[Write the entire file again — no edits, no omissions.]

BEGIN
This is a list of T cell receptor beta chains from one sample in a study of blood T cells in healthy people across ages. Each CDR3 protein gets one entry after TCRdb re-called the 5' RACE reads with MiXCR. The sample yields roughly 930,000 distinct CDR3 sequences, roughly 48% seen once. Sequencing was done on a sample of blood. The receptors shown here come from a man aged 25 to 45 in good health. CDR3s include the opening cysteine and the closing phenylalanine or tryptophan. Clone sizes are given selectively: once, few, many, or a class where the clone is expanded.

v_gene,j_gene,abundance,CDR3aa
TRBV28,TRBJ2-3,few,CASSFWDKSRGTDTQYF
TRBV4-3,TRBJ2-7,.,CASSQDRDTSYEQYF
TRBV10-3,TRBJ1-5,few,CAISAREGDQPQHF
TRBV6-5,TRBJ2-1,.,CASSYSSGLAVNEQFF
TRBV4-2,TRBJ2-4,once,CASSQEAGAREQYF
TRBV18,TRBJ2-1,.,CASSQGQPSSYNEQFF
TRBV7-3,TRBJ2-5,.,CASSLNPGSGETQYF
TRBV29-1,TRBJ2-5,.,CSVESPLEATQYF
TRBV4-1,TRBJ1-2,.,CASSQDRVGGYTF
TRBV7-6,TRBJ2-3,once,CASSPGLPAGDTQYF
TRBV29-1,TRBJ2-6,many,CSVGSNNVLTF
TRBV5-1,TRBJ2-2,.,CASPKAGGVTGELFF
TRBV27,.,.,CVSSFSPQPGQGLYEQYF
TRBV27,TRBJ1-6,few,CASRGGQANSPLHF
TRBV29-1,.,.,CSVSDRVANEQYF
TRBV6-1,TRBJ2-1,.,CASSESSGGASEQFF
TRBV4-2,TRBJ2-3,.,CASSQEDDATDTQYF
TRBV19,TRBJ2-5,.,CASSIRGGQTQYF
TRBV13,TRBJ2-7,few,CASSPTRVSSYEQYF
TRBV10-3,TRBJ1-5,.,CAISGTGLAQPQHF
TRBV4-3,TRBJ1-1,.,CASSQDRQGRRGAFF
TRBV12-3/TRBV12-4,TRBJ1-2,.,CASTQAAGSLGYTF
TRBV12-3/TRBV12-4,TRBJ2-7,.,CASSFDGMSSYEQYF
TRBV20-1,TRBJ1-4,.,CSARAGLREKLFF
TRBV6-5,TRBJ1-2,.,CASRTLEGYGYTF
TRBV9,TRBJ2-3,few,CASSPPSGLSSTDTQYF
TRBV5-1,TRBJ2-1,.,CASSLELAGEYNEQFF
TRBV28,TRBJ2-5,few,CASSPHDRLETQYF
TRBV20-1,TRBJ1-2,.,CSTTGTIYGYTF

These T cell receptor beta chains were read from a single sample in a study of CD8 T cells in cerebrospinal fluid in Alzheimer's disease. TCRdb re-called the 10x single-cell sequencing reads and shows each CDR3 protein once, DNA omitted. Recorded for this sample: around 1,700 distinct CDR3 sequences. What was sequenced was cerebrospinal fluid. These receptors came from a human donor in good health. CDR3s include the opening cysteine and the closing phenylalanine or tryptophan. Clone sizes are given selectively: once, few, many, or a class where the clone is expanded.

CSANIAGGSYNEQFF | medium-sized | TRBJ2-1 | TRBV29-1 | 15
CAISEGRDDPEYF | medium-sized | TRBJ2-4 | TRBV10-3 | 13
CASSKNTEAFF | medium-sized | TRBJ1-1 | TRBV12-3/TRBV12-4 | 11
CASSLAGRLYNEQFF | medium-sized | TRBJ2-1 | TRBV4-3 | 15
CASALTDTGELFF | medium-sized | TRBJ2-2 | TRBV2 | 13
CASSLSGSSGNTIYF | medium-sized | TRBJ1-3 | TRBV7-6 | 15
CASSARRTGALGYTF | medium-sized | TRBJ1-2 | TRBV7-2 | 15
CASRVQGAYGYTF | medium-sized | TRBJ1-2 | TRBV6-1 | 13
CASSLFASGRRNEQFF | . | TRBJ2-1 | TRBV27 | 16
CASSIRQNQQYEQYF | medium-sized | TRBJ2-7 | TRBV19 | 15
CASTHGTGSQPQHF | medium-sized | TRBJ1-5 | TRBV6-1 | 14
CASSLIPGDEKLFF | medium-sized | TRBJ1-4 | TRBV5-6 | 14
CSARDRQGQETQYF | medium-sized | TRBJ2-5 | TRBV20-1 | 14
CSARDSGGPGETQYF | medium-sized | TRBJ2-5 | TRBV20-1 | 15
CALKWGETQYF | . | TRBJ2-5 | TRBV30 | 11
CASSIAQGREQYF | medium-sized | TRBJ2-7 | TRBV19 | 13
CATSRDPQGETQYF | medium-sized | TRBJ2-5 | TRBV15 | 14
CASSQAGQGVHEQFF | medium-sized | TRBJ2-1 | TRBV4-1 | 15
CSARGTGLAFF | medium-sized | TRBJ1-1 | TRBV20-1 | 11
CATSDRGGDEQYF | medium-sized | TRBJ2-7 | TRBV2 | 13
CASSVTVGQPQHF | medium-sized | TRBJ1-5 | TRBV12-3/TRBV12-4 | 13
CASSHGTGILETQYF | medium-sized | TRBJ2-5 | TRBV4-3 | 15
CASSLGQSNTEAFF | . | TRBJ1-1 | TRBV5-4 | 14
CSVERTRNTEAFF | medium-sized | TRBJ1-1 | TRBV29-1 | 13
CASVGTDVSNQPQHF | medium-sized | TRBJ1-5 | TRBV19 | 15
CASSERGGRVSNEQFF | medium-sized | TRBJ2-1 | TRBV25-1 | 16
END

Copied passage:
This is a list of T cell receptor beta chains from one sample in a study of blood T cells in healthy people across ages. Each CDR3 protein gets one entry after TCRdb re-called the 5' RACE reads with MiXCR. The sample yields roughly 930,000 distinct CDR3 sequences, roughly 48% seen once. Sequencing was done on a sample of blood. The receptors shown here come from a man aged 25 to 45 in good health. CDR3s include the opening cysteine and the closing phenylalanine or tryptophan. Clone sizes are given selectively: once, few, many, or a class where the clone is expanded.

v_gene,j_gene,abundance,CDR3aa
TRBV28,TRBJ2-3,few,CASSFWDKSRGTDTQYF
TRBV4-3,TRBJ2-7,.,CASSQDRDTSYEQYF
TRBV10-3,TRBJ1-5,few,CAISAREGDQPQHF
TRBV6-5,TRBJ2-1,.,CASSYSSGLAVNEQFF
TRBV4-2,TRBJ2-4,once,CASSQEAGAREQYF
TRBV18,TRBJ2-1,.,CASSQGQPSSYNEQFF
TRBV7-3,TRBJ2-5,.,CASSLNPGSGETQYF
TRBV29-1,TRBJ2-5,.,CSVESPLEATQYF
TRBV4-1,TRBJ1-2,.,CASSQDRVGGYTF
TRBV7-6,TRBJ2-3,once,CASSPGLPAGDTQYF
TRBV29-1,TRBJ2-6,many,CSVGSNNVLTF
TRBV5-1,TRBJ2-2,.,CASPKAGGVTGELFF
TRBV27,.,.,CVSSFSPQPGQGLYEQYF
TRBV27,TRBJ1-6,few,CASRGGQANSPLHF
TRBV29-1,.,.,CSVSDRVANEQYF
TRBV6-1,TRBJ2-1,.,CASSESSGGASEQFF
TRBV4-2,TRBJ2-3,.,CASSQEDDATDTQYF
TRBV19,TRBJ2-5,.,CASSIRGGQTQYF
TRBV13,TRBJ2-7,few,CASSPTRVSSYEQYF
TRBV10-3,TRBJ1-5,.,CAISGTGLAQPQHF
TRBV4-3,TRBJ1-1,.,CASSQDRQGRRGAFF
TRBV12-3/TRBV12-4,TRBJ1-2,.,CASTQAAGSLGYTF
TRBV12-3/TRBV12-4,TRBJ2-7,.,CASSFDGMSSYEQYF
TRBV20-1,TRBJ1-4,.,CSARAGLREKLFF
TRBV6-5,TRBJ1-2,.,CASRTLEGYGYTF
TRBV9,TRBJ2-3,few,CASSPPSGLSSTDTQYF
TRBV5-1,TRBJ2-1,.,CASSLELAGEYNEQFF
TRBV28,TRBJ2-5,few,CASSPHDRLETQYF
TRBV20-1,TRBJ1-2,.,CSTTGTIYGYTF

These T cell receptor beta chains were read from a single sample in a study of CD8 T cells in cerebrospinal fluid in Alzheimer's disease. TCRdb re-called the 10x single-cell sequencing reads and shows each CDR3 protein once, DNA omitted. Recorded for this sample: around 1,700 distinct CDR3 sequences. What was sequenced was cerebrospinal fluid. These receptors came from a human donor in good health. CDR3s include the opening cysteine and the closing phenylalanine or tryptophan. Clone sizes are given selectively: once, few, many, or a class where the clone is expanded.

CSANIAGGSYNEQFF | medium-sized | TRBJ2-1 | TRBV29-1 | 15
CAISEGRDDPEYF | medium-sized | TRBJ2-4 | TRBV10-3 | 13
CASSKNTEAFF | medium-sized | TRBJ1-1 | TRBV12-3/TRBV12-4 | 11
CASSLAGRLYNEQFF | medium-sized | TRBJ2-1 | TRBV4-3 | 15
CASALTDTGELFF | medium-sized | TRBJ2-2 | TRBV2 | 13
CASSLSGSSGNTIYF | medium-sized | TRBJ1-3 | TRBV7-6 | 15
CASSARRTGALGYTF | medium-sized | TRBJ1-2 | TRBV7-2 | 15
CASRVQGAYGYTF | medium-sized | TRBJ1-2 | TRBV6-1 | 13
CASSLFASGRRNEQFF | . | TRBJ2-1 | TRBV27 | 16
CASSIRQNQQYEQYF | medium-sized | TRBJ2-7 | TRBV19 | 15
CASTHGTGSQPQHF | medium-sized | TRBJ1-5 | TRBV6-1 | 14
CASSLIPGDEKLFF | medium-sized | TRBJ1-4 | TRBV5-6 | 14
CSARDRQGQETQYF | medium-sized | TRBJ2-5 | TRBV20-1 | 14
CSARDSGGPGETQYF | medium-sized | TRBJ2-5 | TRBV20-1 | 15
CALKWGETQYF | . | TRBJ2-5 | TRBV30 | 11
CASSIAQGREQYF | medium-sized | TRBJ2-7 | TRBV19 | 13
CATSRDPQGETQYF | medium-sized | TRBJ2-5 | TRBV15 | 14
CASSQAGQGVHEQFF | medium-sized | TRBJ2-1 | TRBV4-1 | 15
CSARGTGLAFF | medium-sized | TRBJ1-1 | TRBV20-1 | 11
CATSDRGGDEQYF | medium-sized | TRBJ2-7 | TRBV2 | 13
CASSVTVGQPQHF | medium-sized | TRBJ1-5 | TRBV12-3/TRBV12-4 | 13
CASSHGTGILETQYF | medium-sized | TRBJ2-5 | TRBV4-3 | 15
CASSLGQSNTEAFF | . | TRBJ1-1 | TRBV5-4 | 14
CSVERTRNTEAFF | medium-sized | TRBJ1-1 | TRBV29-1 | 13
CASVGTDVSNQPQHF | medium-sized | TRBJ1-5 | TRBV19 | 15
CASSERGGRVSNEQFF | medium-sized | TRBJ2-1 | TRBV25-1 | 16